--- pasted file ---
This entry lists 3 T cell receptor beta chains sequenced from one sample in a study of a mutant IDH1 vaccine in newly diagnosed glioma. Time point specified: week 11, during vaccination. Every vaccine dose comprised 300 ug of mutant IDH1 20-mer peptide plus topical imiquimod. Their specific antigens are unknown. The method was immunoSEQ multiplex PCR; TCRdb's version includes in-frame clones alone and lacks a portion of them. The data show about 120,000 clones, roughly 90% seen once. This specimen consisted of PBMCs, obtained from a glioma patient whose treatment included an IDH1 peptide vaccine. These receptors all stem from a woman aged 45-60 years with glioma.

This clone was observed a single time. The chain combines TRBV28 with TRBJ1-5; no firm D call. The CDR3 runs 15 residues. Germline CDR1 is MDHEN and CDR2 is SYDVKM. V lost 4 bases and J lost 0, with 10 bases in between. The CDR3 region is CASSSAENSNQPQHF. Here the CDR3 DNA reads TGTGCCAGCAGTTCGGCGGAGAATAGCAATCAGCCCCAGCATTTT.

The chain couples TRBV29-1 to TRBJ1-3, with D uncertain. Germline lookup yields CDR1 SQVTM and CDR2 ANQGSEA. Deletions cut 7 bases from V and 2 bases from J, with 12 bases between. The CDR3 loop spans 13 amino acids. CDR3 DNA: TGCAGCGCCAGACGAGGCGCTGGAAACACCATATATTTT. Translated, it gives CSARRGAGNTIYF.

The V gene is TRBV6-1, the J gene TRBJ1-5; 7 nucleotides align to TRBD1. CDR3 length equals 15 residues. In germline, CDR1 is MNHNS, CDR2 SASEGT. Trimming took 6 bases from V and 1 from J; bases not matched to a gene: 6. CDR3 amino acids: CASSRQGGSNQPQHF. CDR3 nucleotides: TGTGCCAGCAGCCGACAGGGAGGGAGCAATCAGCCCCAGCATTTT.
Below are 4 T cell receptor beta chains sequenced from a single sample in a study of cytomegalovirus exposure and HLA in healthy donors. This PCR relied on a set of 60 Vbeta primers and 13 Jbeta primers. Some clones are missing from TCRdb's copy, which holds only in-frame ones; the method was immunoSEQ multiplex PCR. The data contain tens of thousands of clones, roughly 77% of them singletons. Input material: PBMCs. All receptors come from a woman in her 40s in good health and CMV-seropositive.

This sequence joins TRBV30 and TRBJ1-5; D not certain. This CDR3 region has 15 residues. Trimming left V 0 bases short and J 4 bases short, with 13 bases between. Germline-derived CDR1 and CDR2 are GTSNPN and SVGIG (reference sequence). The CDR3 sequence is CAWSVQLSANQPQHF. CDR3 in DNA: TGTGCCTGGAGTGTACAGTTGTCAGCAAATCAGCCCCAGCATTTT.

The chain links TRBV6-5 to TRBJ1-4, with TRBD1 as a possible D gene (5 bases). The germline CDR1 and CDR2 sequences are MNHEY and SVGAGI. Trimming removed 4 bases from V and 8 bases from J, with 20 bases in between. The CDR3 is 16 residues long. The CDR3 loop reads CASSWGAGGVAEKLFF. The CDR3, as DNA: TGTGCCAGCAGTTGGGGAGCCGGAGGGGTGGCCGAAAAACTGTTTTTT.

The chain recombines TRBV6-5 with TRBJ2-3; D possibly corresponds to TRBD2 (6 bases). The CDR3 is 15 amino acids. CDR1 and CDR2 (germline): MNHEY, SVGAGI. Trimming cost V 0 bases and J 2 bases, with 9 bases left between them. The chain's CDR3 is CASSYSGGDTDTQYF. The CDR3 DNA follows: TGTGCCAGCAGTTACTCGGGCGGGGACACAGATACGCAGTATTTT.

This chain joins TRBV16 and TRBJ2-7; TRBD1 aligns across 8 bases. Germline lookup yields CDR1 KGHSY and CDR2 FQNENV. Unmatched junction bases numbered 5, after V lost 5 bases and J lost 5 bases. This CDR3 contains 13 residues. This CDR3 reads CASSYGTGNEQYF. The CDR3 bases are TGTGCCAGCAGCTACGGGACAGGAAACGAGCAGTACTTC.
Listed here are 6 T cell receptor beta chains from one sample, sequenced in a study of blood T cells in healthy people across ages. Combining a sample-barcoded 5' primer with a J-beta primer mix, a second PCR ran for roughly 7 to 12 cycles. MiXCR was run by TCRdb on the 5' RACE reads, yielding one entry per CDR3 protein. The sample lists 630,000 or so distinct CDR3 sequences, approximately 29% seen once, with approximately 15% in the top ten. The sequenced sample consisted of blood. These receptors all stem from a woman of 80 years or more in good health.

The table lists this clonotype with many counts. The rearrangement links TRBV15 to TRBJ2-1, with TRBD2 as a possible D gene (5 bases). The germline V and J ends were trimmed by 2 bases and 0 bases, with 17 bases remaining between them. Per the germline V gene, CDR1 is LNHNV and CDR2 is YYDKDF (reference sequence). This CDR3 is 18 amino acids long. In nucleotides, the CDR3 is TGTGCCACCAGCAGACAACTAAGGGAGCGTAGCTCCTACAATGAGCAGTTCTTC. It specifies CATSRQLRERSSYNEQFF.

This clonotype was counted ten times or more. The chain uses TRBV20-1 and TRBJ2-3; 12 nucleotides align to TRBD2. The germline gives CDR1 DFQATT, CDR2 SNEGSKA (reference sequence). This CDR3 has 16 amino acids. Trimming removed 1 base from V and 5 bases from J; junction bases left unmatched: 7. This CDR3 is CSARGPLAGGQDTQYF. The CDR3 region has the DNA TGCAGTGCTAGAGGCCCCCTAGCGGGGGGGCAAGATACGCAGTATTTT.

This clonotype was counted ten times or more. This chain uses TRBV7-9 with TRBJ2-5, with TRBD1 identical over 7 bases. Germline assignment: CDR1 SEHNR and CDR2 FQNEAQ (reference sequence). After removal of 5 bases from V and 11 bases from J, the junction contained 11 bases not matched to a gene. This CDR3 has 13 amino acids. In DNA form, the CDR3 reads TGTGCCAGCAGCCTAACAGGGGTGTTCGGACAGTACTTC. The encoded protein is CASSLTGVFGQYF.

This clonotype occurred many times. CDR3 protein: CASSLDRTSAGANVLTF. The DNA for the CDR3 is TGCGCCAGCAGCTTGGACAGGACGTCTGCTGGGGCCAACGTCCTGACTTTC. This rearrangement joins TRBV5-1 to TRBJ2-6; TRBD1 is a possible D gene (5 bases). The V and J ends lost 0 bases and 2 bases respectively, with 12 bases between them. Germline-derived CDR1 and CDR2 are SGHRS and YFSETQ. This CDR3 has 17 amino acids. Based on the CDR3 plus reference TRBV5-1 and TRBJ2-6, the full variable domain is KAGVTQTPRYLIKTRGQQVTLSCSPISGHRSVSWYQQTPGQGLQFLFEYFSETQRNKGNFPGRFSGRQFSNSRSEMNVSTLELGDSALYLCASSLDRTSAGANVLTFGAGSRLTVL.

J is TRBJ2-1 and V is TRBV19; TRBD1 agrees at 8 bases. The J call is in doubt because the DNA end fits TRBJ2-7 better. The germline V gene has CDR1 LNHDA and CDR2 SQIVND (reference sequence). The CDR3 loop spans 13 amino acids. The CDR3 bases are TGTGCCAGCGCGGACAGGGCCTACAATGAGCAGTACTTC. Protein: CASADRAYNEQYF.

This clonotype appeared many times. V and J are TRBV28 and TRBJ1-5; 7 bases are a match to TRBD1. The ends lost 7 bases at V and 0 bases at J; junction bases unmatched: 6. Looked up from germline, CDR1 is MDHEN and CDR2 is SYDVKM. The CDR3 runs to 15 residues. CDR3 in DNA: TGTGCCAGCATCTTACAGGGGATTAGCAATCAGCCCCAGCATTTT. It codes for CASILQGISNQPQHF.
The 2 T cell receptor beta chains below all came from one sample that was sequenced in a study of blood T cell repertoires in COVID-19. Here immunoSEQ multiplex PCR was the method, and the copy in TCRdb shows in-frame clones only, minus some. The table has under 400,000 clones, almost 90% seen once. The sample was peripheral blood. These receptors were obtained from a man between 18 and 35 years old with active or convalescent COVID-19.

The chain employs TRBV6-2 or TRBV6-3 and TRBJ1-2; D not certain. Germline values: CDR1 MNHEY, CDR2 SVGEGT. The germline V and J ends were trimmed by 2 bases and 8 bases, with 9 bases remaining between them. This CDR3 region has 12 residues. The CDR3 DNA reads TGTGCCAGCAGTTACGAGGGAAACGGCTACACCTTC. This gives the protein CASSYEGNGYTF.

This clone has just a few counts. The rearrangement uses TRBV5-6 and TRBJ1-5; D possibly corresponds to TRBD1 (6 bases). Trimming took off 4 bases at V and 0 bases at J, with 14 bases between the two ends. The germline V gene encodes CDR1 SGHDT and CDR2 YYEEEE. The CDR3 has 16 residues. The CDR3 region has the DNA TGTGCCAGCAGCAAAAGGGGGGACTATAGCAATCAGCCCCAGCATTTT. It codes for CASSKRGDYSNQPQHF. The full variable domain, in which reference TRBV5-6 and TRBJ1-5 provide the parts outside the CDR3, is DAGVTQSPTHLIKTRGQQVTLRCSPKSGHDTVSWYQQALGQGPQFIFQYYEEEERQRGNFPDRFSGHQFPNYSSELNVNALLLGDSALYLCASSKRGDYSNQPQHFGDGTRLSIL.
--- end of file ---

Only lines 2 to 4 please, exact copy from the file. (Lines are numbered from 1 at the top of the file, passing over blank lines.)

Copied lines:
This clone was observed a single time. The chain combines TRBV28 with TRBJ1-5; no firm D call. The CDR3 runs 15 residues. Germline CDR1 is MDHEN and CDR2 is SYDVKM. V lost 4 bases and J lost 0, with 10 bases in between. The CDR3 region is CASSSAENSNQPQHF. Here the CDR3 DNA reads TGTGCCAGCAGTTCGGCGGAGAATAGCAATCAGCCCCAGCATTTT.

The chain couples TRBV29-1 to TRBJ1-3, with D uncertain. Germline lookup yields CDR1 SQVTM and CDR2 ANQGSEA. Deletions cut 7 bases from V and 2 bases from J, with 12 bases between. The CDR3 loop spans 13 amino acids. CDR3 DNA: TGCAGCGCCAGACGAGGCGCTGGAAACACCATATATTTT. Translated, it gives CSARRGAGNTIYF.

The V gene is TRBV6-1, the J gene TRBJ1-5; 7 nucleotides align to TRBD1. CDR3 length equals 15 residues. In germline, CDR1 is MNHNS, CDR2 SASEGT. Trimming took 6 bases from V and 1 from J; bases not matched to a gene: 6. CDR3 amino acids: CASSRQGGSNQPQHF. CDR3 nucleotides: TGTGCCAGCAGCCGACAGGGAGGGAGCAATCAGCCCCAGCATTTT.